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This forum contains 4 topics and 19 replies, and was last updated by Profile photo of George Stathis George Stathis 1 year, 7 months ago.

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Backpacking gear. Here's where to talk about it all

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  • #575

    There are always so many brands and options for gear, it’s hard to know where to start. Well here are a few places to start. Backpacks – there are two types of backpacks, internal and external frame. This is really preference. Generally, internal frames are less bulky, and fit mor snug. They give a little more freedom of movement for going off trail or climbing. External frame usually have more pockets and compartments, making organization easier. They also distribute weight better. They are more bulky, but if you are hiking on groomed trails, they work just fine. I think external would be a good choice for a beginner.

    Tents – tents are another thing that comes in high variety. Choosing a tent really depends on preference, what you are doing, and when you are doing it. There are free standing and non free standing tents. Free standing tents are usually a little heavier. The advantage is you don’t need to stake this tent down to set it up. More often than not, tents will be able to be staked down,so you can save some weight with a non free standing tent. Also, there are two people tents, if you have a partner that will split half the load, this might be the way to go. There are other options for tents, like hammock tents. Mainly, buy what you are comfortable with and what will best suit your trip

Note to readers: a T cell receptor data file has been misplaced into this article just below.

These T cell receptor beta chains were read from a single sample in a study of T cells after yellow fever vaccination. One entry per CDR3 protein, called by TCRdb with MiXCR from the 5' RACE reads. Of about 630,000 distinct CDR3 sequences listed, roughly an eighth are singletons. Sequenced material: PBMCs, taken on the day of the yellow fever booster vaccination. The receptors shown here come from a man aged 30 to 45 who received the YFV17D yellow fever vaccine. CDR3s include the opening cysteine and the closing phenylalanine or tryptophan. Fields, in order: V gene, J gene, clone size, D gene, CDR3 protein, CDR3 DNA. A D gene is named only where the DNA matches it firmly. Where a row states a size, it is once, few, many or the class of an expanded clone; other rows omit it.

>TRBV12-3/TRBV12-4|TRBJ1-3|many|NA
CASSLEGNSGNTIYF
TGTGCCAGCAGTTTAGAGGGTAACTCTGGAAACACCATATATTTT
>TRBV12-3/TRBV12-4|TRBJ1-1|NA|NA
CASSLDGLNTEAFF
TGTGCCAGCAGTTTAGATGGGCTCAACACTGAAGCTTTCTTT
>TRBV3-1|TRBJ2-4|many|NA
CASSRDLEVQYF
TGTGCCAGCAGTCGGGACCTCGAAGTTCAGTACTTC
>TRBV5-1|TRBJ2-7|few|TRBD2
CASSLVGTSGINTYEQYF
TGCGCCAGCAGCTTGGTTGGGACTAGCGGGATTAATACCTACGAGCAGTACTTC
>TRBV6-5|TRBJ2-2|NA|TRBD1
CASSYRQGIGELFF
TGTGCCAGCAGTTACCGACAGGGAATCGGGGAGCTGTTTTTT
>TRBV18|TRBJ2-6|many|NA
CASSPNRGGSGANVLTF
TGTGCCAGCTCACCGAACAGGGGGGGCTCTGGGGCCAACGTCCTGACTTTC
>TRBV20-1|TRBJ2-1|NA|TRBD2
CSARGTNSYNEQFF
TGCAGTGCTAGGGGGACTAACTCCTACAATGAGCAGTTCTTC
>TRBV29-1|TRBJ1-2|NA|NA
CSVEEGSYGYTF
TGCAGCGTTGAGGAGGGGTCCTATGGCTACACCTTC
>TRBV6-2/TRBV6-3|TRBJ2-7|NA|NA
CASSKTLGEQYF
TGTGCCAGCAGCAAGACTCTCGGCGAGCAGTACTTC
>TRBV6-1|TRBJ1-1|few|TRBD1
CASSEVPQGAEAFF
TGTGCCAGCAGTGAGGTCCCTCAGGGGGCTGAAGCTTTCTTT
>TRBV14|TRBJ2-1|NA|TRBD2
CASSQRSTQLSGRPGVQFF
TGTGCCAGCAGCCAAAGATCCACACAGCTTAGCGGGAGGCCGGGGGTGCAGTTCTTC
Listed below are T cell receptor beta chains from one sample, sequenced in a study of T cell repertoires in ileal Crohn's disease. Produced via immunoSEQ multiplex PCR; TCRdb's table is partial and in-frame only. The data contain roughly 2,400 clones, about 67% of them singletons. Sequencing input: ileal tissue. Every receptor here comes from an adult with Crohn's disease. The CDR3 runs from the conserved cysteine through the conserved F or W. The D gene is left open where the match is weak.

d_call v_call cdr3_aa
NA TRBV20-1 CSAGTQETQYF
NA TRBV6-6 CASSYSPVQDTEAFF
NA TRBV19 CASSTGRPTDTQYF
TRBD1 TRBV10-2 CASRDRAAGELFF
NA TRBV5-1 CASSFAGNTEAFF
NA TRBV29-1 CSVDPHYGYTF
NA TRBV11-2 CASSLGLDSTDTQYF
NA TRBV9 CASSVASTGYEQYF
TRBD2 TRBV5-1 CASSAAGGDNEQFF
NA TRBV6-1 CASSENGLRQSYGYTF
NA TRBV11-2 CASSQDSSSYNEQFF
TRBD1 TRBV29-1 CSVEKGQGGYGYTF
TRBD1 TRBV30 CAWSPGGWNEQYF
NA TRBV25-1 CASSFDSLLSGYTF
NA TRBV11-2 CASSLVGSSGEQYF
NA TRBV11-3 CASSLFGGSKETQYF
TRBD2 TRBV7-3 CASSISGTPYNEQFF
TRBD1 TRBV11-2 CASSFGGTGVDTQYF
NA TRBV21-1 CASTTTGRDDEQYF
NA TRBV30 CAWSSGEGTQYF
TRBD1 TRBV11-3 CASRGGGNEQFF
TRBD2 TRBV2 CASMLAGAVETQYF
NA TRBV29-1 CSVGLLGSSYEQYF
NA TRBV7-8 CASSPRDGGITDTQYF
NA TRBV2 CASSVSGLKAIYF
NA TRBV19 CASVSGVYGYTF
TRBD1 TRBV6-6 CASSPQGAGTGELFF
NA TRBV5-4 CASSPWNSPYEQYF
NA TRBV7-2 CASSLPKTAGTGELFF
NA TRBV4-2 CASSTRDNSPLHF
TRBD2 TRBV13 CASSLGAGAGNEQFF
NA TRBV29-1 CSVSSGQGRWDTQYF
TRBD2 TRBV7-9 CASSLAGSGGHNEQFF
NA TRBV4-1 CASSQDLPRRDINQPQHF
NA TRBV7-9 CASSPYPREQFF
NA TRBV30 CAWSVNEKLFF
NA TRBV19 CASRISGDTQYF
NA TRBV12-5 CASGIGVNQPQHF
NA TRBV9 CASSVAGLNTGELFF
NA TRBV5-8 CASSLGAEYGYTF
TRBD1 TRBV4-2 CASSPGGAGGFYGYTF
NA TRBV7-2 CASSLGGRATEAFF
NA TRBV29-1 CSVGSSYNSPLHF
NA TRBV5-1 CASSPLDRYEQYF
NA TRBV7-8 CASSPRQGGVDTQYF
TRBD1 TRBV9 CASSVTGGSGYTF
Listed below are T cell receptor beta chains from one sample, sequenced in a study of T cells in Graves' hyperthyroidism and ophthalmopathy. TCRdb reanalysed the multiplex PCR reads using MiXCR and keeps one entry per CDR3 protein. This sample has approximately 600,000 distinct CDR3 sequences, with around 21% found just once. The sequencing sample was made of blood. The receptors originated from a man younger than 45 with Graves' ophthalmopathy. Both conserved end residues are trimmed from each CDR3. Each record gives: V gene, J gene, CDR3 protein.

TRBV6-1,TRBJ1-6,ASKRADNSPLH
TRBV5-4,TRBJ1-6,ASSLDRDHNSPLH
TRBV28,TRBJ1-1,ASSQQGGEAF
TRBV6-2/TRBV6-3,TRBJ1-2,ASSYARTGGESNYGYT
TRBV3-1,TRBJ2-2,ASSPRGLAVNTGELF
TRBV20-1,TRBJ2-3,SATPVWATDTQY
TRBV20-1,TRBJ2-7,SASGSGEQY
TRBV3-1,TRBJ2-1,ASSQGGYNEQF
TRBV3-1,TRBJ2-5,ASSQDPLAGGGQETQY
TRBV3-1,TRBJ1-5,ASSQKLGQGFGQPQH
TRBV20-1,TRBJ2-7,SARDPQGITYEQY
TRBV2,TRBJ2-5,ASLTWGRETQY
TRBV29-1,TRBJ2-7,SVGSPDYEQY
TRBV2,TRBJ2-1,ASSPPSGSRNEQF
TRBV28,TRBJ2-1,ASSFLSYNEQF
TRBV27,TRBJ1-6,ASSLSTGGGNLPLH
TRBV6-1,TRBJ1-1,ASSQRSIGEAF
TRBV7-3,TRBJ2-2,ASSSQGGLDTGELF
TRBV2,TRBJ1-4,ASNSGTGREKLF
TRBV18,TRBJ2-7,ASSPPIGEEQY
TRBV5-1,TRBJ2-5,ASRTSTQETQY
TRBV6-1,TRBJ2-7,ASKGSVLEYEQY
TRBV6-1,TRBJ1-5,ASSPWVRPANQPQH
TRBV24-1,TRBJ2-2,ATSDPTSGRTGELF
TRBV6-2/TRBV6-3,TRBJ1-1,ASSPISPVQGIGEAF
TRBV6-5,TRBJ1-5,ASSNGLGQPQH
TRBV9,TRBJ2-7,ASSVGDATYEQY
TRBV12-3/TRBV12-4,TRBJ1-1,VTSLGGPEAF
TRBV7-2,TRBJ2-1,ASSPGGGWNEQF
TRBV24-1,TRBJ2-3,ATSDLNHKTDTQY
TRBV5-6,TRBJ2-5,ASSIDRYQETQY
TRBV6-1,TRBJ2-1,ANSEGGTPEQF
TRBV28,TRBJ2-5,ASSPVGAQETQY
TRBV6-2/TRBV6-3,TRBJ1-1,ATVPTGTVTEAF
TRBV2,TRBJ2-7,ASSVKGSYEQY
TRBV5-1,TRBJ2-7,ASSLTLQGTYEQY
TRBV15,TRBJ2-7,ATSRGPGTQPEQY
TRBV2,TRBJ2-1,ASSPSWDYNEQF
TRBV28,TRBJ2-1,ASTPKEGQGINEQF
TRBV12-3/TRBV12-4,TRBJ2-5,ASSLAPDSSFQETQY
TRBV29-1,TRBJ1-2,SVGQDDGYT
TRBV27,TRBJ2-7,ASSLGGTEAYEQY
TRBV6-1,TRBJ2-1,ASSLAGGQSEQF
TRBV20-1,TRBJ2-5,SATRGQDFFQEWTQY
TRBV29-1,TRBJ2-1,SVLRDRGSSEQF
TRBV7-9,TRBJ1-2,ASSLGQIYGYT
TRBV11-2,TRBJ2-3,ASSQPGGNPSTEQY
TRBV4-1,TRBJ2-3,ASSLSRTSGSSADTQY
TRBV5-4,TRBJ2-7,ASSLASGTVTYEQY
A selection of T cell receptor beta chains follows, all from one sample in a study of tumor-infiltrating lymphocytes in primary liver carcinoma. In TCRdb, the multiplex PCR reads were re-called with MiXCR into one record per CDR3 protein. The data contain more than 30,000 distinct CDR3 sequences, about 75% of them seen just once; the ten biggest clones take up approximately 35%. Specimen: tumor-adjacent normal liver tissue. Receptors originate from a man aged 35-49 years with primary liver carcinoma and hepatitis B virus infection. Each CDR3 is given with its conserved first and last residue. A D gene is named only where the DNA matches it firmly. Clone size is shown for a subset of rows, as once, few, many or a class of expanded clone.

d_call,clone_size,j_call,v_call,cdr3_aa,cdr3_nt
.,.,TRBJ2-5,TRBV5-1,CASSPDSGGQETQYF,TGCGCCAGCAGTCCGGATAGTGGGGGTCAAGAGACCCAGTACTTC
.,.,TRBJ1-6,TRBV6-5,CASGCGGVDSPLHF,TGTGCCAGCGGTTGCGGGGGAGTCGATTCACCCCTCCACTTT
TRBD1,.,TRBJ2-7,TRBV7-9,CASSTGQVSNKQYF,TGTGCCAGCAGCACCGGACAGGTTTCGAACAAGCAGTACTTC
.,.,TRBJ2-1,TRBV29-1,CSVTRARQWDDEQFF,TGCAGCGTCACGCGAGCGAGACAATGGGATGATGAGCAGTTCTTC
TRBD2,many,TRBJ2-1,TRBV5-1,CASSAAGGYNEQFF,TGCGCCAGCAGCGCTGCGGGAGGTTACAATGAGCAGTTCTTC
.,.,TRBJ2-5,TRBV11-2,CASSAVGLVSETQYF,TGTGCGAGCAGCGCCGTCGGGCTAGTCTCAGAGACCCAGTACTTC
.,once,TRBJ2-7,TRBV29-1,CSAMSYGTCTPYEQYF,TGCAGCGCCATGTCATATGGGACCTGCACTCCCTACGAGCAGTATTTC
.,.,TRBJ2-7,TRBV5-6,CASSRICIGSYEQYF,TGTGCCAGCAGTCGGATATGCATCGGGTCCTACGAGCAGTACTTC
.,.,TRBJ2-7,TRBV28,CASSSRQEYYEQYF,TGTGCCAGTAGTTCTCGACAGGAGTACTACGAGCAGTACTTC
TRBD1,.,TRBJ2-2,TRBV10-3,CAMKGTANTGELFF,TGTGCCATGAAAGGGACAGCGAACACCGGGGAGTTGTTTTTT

Food. Don’t bring canned food! Other than that, freeze dried food, granola, oatmeal, and light foods are good to pack.

    Water filter. There are plenty of filters on the market. The ones you draw water through a filter, like a straw or squeeze bottle, usually are more effective, but they take too long with large groups. Pump filters and gravity filters work better for large groups. For myself on two people trips, the sawyer squeeze filter works nicely

    #577

    Bear spray. If you re packing in bear country, bring bear spray. Chances are you will never need to use it, but it doesn’t hurt to have. Just make sure it is out and easily accessible. Having at the bottom of you pack defeats the purpose.

    #585

    There is really a lot of gear out there. Camping stoves, pocket saws, stools, hatchets, fishing poles, and lots of little gadgets. Guess what, all of those things add weight to your pack. You can carry a saw, but you probably are using too much effort to saw thicker branches. It’s usually easier to just find smaller sticks that you can easily break by hand. If you can get by without it, don’t bring it, unless it is a fishing pole. If you have a collapsible pole, always bring it.

    #590